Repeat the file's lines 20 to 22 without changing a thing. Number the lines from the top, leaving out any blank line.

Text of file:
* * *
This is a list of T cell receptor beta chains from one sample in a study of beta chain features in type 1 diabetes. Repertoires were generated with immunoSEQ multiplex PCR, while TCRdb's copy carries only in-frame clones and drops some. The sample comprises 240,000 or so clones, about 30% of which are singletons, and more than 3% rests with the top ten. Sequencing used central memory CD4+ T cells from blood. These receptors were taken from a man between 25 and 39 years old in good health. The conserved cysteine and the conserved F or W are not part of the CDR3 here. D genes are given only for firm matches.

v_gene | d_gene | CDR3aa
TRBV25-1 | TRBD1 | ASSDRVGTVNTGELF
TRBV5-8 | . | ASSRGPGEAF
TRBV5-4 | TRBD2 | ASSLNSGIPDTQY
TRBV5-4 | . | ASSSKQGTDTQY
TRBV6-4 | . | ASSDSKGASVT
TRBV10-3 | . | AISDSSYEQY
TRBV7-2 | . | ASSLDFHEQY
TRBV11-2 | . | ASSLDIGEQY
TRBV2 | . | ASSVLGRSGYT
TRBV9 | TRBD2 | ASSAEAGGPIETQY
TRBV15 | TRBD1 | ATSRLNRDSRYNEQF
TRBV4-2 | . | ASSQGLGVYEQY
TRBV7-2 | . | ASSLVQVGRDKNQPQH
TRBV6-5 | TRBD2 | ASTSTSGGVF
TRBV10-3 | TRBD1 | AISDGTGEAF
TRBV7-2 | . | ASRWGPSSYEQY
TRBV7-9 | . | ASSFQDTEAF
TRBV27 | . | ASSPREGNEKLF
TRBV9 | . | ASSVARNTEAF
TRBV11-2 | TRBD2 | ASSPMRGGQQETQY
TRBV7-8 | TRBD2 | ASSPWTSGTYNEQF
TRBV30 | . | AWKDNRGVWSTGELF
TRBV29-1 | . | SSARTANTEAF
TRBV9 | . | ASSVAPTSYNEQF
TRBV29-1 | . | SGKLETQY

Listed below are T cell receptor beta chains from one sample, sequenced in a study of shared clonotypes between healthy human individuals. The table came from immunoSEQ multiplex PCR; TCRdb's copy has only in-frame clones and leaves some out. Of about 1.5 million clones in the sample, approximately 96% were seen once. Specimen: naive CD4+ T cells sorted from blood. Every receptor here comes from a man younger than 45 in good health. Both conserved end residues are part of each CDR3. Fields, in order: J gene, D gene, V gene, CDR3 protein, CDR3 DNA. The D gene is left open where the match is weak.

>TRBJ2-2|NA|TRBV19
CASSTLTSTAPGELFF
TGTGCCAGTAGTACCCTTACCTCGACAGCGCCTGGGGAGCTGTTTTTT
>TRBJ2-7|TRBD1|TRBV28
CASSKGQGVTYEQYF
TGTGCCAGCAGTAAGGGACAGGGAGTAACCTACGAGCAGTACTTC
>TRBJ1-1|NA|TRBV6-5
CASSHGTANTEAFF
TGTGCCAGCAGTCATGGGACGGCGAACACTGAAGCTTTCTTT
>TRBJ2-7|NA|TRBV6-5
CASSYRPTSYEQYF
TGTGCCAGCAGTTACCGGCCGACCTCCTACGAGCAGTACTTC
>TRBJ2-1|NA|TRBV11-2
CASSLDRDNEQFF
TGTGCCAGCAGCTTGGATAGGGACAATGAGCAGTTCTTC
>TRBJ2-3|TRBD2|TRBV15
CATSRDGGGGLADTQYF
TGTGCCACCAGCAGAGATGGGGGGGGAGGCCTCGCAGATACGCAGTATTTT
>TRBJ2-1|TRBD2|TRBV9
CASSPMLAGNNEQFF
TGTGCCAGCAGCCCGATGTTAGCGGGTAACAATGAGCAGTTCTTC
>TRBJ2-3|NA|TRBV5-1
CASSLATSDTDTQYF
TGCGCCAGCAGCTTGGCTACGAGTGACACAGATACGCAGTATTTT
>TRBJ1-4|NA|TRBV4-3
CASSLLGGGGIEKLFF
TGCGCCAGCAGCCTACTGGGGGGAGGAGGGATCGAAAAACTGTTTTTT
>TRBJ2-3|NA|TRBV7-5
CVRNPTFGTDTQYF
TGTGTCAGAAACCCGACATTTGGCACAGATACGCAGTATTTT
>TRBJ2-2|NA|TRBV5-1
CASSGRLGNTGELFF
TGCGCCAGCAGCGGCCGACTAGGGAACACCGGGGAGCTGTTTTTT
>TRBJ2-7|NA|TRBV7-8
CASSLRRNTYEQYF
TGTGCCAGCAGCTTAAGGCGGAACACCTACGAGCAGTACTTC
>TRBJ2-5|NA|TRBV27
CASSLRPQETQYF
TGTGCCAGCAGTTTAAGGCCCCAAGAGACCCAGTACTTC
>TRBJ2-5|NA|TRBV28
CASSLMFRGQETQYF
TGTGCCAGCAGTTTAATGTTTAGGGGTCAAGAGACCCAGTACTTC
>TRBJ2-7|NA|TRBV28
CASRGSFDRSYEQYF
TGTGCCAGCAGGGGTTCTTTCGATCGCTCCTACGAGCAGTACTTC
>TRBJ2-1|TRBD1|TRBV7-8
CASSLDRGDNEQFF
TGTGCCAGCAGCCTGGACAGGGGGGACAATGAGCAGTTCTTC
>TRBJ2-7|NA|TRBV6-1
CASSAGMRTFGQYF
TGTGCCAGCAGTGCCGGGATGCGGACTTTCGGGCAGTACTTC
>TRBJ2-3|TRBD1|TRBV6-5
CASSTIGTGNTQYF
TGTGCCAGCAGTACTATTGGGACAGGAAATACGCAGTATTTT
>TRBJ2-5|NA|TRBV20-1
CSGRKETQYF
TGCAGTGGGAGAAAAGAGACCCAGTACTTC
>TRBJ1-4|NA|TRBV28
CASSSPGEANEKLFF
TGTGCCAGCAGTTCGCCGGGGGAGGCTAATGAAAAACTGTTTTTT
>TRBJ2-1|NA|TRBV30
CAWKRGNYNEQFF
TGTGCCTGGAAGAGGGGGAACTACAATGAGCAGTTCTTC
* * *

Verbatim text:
TRBV27 | . | ASSPREGNEKLF
TRBV9 | . | ASSVARNTEAF
TRBV11-2 | TRBD2 | ASSPMRGGQQETQY